Chapter 1 described the puzzling turnaround in attention to national security by conservative Japanese politicians in 1997. Chapter 2 argued that this is best explained by a shift in their electoral strategies from pork for groups of voters in their respective districts to broad policy issues like national security, brought about by electoral reform to the House of Representatives (HOR) in 1994. Chapter 3 explained how candidate election manifestos and quantitative text analysis were used to obtain measures of the degree to which each of the 7,497 serious candidates competing in the eight HOR elections between 1986 and 2009 were relying on pork, policy, and within the policy category, national security policy. Chapters 4, 5, and 6 used those measures to test four hypotheses derived from the argument. Chapters 5 and 6 derived eight categories of alternative hypotheses that could plausibly account for both the shift in strategies and the turnaround in attention to national security, and tested those using measures of the ideological positions adopted by candidates during these eight elections, the topics of 126,275 voter petitions presented to the Diet during this time, public opinion polls, and other new data. Together, these chapters provide compelling evidence that conservative Japanese politicians began paying more attention to national security in 1997 because their electoral strategies changed, and not because of any other variable.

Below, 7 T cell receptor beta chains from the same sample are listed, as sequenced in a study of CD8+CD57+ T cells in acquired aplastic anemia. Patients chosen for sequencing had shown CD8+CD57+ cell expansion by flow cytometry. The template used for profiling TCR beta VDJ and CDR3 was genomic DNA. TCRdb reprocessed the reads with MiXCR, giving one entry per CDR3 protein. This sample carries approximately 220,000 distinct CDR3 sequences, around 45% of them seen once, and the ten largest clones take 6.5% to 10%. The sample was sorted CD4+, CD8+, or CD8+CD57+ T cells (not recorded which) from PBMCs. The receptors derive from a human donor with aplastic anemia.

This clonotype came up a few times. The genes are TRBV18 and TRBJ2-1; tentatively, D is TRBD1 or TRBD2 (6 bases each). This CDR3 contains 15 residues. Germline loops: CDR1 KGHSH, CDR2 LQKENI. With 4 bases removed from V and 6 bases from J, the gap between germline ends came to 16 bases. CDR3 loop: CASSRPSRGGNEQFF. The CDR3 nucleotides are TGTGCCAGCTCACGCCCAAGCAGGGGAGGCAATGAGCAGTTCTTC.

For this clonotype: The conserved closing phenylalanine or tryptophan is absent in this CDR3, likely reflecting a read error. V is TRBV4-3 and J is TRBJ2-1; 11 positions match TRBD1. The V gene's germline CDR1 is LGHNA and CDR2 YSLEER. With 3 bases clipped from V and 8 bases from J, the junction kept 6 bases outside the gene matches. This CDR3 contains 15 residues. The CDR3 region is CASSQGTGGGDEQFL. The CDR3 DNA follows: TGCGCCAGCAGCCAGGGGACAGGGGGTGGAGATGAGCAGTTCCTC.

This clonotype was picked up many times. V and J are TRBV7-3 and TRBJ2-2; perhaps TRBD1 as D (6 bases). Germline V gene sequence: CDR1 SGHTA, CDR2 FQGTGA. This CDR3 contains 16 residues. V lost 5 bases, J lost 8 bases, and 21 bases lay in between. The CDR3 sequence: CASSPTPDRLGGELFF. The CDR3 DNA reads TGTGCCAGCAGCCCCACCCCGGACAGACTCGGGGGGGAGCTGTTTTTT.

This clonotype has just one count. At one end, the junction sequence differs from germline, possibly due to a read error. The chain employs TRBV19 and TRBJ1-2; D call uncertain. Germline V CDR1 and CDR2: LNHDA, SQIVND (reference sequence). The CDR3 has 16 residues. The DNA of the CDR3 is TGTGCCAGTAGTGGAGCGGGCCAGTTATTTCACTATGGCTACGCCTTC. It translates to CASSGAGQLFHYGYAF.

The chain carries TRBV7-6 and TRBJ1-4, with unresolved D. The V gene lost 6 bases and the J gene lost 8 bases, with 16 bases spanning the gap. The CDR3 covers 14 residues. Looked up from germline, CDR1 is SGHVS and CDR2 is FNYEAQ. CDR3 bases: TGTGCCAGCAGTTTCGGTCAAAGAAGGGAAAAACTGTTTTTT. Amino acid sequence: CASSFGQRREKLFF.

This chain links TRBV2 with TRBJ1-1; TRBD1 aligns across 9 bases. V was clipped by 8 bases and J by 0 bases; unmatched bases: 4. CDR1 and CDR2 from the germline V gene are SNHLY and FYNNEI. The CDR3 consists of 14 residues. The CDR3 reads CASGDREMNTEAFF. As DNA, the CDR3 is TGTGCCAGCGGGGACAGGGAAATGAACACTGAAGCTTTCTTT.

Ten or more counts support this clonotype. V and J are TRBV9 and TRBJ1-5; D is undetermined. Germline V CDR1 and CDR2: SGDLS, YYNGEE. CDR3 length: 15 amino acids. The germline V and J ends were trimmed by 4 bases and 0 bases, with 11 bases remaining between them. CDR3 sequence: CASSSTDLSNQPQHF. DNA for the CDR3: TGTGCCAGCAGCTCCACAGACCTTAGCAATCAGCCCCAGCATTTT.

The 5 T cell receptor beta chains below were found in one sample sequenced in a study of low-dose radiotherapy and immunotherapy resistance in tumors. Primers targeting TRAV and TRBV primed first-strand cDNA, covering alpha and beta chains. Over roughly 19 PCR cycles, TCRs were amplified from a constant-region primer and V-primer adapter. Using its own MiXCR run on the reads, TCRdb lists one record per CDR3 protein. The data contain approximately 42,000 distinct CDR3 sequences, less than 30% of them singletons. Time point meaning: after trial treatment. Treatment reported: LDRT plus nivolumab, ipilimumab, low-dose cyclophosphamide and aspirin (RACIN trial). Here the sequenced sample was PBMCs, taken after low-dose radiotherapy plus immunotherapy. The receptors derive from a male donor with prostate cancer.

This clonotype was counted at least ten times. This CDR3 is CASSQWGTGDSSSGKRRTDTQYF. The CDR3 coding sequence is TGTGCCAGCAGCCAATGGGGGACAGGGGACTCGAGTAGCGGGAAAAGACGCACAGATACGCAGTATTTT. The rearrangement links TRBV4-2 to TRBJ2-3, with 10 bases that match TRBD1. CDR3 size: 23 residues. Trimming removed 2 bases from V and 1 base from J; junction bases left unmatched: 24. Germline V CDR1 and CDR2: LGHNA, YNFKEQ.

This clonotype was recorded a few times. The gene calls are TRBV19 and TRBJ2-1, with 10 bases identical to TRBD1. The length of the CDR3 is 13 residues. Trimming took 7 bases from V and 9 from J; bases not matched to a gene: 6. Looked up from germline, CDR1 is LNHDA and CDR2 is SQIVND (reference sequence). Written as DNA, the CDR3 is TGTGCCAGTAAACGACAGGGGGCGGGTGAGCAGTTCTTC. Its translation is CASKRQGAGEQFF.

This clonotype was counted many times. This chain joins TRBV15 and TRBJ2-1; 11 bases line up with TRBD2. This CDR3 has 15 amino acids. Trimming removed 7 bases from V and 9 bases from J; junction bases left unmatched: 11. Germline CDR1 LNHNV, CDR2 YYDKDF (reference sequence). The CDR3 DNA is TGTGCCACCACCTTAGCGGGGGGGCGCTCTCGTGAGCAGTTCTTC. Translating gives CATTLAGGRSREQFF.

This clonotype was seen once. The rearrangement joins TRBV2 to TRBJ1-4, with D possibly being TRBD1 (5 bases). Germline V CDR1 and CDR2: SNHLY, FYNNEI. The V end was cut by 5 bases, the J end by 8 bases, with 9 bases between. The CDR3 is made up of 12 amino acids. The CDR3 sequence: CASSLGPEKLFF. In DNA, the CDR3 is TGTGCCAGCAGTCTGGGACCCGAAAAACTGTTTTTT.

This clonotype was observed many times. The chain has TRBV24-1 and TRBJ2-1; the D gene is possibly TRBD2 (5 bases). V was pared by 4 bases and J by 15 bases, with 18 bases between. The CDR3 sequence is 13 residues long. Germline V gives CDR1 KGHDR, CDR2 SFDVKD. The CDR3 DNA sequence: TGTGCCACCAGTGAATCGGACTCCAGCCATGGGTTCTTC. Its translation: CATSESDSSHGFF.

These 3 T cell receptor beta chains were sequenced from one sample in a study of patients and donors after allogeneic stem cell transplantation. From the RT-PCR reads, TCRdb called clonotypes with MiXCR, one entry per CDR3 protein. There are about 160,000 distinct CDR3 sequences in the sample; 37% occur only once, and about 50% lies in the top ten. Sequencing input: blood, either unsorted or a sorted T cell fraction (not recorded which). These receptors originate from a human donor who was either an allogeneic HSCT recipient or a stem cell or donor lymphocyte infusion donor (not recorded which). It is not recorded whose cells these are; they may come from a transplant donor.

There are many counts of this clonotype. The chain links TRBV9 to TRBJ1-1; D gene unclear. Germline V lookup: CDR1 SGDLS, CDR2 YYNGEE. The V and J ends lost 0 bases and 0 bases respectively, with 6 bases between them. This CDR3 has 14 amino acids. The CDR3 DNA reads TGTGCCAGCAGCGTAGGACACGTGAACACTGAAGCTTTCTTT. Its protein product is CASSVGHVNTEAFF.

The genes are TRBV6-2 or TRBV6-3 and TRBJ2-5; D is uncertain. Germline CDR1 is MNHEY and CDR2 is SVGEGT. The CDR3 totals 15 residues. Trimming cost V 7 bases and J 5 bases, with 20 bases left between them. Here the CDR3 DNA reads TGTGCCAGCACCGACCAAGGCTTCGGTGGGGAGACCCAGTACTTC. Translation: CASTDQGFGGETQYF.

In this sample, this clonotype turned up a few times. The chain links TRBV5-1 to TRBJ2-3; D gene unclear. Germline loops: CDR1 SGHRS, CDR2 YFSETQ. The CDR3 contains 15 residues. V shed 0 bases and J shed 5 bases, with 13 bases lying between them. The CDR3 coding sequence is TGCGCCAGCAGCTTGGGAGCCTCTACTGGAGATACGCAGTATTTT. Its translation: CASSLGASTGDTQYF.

This begs the question, what influence has their new attention to national security had on Japanese security policy? Before answering this question, it is important to think about why it is difficult to evaluate the relationship between their new electoral strategies and Japanese security policy. This is because we cannot observe what Japanese security policy would have looked like in the absence of their new electoral strategies. The standard approach for scholars interested in evaluating the causal impact of a treatment like electoral reform on an outcome like security policy is to identify a set of countries that resemble Japan, some of which received the treatment and some of which did not, and examine what their security policies look like after some received the treatment. If the security policies across the two sets of countries were then found to vary, we could attribute that variation to the effects of the treatment because we know the countries were similar in other regards before they received the treatment.